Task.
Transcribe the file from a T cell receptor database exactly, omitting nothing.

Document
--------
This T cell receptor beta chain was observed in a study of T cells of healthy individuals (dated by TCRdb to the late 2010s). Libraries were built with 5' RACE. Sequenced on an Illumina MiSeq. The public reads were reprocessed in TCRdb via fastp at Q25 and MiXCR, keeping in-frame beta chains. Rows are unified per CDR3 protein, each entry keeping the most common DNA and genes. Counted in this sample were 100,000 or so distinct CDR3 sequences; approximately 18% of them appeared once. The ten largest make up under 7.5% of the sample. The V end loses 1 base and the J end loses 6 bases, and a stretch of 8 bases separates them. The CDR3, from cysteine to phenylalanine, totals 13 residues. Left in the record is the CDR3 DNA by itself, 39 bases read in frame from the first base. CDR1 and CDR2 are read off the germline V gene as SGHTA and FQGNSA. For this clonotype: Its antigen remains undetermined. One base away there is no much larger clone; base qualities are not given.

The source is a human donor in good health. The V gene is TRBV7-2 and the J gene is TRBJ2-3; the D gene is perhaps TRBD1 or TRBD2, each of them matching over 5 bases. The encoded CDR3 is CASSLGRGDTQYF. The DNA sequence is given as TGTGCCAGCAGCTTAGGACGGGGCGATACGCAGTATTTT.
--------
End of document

This T cell receptor beta chain was observed in a study of T cells of healthy individuals (dated by TCRdb to the late 2010s). Libraries were built with 5' RACE. Sequenced on an Illumina MiSeq. The public reads were reprocessed in TCRdb via fastp at Q25 and MiXCR, keeping in-frame beta chains. Rows are unified per CDR3 protein, each entry keeping the most common DNA and genes. Counted in this sample were 100,000 or so distinct CDR3 sequences; approximately 18% of them appeared once. The ten largest make up under 7.5% of the sample. The V end loses 1 base and the J end loses 6 bases, and a stretch of 8 bases separates them. The CDR3, from cysteine to phenylalanine, totals 13 residues. Left in the record is the CDR3 DNA by itself, 39 bases read in frame from the first base. CDR1 and CDR2 are read off the germline V gene as SGHTA and FQGNSA. For this clonotype: Its antigen remains undetermined. One base away there is no much larger clone; base qualities are not given.

The source is a human donor in good health. The V gene is TRBV7-2 and the J gene is TRBJ2-3; the D gene is perhaps TRBD1 or TRBD2, each of them matching over 5 bases. The encoded CDR3 is CASSLGRGDTQYF. The DNA sequence is given as TGTGCCAGCAGCTTAGGACGGGGCGATACGCAGTATTTT.